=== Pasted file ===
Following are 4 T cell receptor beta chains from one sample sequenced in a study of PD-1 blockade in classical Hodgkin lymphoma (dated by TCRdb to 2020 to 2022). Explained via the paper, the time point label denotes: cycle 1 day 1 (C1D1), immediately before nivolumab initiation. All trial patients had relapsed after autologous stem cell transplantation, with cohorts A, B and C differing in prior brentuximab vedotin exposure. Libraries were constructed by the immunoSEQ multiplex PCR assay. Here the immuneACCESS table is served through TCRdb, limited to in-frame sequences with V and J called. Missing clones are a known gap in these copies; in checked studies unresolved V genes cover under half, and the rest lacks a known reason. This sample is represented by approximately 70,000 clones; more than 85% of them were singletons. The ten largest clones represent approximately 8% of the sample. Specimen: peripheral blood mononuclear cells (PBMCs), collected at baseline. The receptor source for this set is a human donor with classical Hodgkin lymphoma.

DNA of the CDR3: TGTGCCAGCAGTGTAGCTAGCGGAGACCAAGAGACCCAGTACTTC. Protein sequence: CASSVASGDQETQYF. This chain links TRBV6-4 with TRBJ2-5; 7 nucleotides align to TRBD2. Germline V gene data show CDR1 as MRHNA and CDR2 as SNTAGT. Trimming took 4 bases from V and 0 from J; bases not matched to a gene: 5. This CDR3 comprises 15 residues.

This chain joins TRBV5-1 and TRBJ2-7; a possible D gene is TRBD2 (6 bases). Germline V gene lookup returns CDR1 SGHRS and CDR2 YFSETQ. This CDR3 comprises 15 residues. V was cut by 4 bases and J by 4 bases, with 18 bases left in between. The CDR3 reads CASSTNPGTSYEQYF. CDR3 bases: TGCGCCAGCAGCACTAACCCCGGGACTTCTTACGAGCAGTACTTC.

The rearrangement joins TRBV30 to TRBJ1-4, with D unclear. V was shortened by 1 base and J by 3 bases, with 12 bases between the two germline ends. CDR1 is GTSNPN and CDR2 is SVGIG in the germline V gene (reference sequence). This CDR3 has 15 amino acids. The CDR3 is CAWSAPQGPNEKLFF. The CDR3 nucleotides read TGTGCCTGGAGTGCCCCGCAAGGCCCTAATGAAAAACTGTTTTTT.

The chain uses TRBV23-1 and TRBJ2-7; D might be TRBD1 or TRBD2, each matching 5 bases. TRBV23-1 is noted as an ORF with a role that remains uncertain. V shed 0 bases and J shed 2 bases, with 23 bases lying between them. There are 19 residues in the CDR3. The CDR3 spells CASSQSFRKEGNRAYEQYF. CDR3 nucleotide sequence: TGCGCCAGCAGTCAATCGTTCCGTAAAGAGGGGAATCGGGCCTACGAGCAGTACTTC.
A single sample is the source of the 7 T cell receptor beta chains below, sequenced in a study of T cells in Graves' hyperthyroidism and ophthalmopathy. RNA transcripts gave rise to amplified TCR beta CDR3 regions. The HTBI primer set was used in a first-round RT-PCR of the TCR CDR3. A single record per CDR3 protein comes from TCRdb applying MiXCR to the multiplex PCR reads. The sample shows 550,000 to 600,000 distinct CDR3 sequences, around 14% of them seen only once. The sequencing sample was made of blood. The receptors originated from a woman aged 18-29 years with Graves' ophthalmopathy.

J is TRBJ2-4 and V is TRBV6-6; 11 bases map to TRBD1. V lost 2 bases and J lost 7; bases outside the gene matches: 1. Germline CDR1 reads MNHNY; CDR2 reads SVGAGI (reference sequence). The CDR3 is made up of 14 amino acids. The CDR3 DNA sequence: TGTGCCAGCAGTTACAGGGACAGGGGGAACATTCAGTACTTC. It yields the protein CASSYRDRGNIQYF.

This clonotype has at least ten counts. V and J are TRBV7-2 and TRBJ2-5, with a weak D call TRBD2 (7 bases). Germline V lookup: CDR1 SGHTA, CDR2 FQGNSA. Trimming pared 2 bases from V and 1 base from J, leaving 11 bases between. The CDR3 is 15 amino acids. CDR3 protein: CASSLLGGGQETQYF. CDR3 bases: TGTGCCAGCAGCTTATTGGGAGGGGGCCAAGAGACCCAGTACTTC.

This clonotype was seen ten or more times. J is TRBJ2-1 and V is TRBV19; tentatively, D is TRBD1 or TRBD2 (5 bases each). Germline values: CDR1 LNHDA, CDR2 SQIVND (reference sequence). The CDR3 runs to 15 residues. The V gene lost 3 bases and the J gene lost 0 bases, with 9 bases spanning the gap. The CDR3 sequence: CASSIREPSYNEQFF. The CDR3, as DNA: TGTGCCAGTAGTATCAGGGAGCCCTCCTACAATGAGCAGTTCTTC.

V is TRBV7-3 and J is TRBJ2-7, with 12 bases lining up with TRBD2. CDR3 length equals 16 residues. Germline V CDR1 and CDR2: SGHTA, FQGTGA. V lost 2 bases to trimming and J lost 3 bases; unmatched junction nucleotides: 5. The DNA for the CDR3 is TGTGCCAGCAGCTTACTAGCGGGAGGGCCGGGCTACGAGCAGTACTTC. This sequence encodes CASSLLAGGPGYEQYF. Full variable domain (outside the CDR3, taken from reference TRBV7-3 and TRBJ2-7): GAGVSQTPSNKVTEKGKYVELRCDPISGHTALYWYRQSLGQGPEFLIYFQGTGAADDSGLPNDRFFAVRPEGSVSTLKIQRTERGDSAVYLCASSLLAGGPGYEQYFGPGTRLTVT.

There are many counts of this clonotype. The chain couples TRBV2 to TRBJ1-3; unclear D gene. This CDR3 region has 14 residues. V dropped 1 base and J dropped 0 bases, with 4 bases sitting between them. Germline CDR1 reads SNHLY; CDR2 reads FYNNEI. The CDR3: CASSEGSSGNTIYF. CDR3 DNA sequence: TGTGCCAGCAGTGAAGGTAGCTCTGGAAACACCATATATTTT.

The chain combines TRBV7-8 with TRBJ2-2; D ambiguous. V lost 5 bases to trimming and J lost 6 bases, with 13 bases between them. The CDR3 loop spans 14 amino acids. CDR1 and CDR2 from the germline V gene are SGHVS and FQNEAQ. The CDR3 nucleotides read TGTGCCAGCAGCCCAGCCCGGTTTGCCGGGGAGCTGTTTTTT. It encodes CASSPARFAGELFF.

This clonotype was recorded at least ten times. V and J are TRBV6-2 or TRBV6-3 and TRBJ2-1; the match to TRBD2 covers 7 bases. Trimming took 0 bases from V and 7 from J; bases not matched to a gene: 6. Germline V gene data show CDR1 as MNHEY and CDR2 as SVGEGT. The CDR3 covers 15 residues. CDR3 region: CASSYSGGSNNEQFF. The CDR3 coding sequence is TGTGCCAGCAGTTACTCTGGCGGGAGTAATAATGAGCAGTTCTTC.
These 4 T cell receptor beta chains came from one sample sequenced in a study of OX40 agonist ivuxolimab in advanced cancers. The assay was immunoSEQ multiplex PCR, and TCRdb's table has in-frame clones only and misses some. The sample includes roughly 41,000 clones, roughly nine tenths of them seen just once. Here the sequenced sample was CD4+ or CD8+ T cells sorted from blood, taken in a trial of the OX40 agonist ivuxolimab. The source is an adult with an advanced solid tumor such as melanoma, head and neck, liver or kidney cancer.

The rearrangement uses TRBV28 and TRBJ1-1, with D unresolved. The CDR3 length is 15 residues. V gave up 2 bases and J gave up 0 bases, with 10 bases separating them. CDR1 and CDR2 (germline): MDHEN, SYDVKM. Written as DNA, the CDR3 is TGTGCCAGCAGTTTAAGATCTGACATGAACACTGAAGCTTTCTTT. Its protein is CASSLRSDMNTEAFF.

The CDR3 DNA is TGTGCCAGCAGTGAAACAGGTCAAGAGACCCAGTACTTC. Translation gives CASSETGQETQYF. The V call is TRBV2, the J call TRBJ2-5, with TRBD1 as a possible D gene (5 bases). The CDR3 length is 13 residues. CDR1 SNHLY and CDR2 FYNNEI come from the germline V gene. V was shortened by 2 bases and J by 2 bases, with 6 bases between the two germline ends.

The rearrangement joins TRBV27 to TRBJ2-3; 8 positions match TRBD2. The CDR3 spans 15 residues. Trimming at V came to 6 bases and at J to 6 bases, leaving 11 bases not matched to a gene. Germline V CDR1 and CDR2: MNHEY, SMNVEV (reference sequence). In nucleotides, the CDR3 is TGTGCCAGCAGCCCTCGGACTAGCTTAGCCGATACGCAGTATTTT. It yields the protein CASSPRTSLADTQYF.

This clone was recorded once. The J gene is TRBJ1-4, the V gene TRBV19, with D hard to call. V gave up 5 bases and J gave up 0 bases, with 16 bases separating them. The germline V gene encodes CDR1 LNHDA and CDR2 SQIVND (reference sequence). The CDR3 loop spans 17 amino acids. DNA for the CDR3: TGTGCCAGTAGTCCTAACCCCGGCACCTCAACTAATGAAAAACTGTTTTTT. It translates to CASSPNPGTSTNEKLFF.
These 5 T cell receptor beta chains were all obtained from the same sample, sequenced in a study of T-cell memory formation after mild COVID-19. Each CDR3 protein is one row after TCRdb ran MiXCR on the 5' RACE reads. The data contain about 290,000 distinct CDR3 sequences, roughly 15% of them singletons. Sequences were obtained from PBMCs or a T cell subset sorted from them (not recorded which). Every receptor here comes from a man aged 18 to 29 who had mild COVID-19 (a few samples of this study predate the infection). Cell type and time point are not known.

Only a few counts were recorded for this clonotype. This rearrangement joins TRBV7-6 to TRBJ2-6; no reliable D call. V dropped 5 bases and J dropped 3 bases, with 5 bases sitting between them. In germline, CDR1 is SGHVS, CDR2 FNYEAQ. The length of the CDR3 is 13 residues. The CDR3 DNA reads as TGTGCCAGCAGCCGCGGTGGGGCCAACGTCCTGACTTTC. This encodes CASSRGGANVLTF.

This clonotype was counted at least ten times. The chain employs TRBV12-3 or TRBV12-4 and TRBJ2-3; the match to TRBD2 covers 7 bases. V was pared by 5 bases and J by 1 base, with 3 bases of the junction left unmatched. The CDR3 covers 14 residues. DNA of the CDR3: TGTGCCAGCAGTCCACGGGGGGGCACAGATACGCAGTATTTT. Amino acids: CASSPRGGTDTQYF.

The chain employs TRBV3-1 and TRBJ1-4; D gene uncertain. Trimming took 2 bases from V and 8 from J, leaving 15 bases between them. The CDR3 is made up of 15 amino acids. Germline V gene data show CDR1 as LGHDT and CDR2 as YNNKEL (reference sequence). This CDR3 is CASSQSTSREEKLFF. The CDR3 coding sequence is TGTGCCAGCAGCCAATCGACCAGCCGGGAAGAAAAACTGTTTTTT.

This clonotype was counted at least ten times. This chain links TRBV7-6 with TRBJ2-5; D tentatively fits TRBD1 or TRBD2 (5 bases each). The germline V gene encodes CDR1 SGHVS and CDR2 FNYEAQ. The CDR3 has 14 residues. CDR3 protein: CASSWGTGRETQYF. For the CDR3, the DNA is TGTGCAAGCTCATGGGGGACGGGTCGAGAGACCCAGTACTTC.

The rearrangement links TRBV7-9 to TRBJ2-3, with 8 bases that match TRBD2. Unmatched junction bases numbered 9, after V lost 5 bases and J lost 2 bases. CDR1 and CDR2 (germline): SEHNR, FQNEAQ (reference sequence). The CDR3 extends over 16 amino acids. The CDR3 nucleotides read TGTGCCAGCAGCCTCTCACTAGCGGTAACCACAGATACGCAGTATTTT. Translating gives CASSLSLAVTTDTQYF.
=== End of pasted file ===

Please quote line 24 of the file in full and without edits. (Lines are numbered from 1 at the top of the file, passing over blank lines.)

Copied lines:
The rearrangement links TRBV7-9 to TRBJ2-3, with 8 bases that match TRBD2. Unmatched junction bases numbered 9, after V lost 5 bases and J lost 2 bases. CDR1 and CDR2 (germline): SEHNR, FQNEAQ (reference sequence). The CDR3 extends over 16 amino acids. The CDR3 nucleotides read TGTGCCAGCAGCCTCTCACTAGCGGTAACCACAGATACGCAGTATTTT. Translating gives CASSLSLAVTTDTQYF.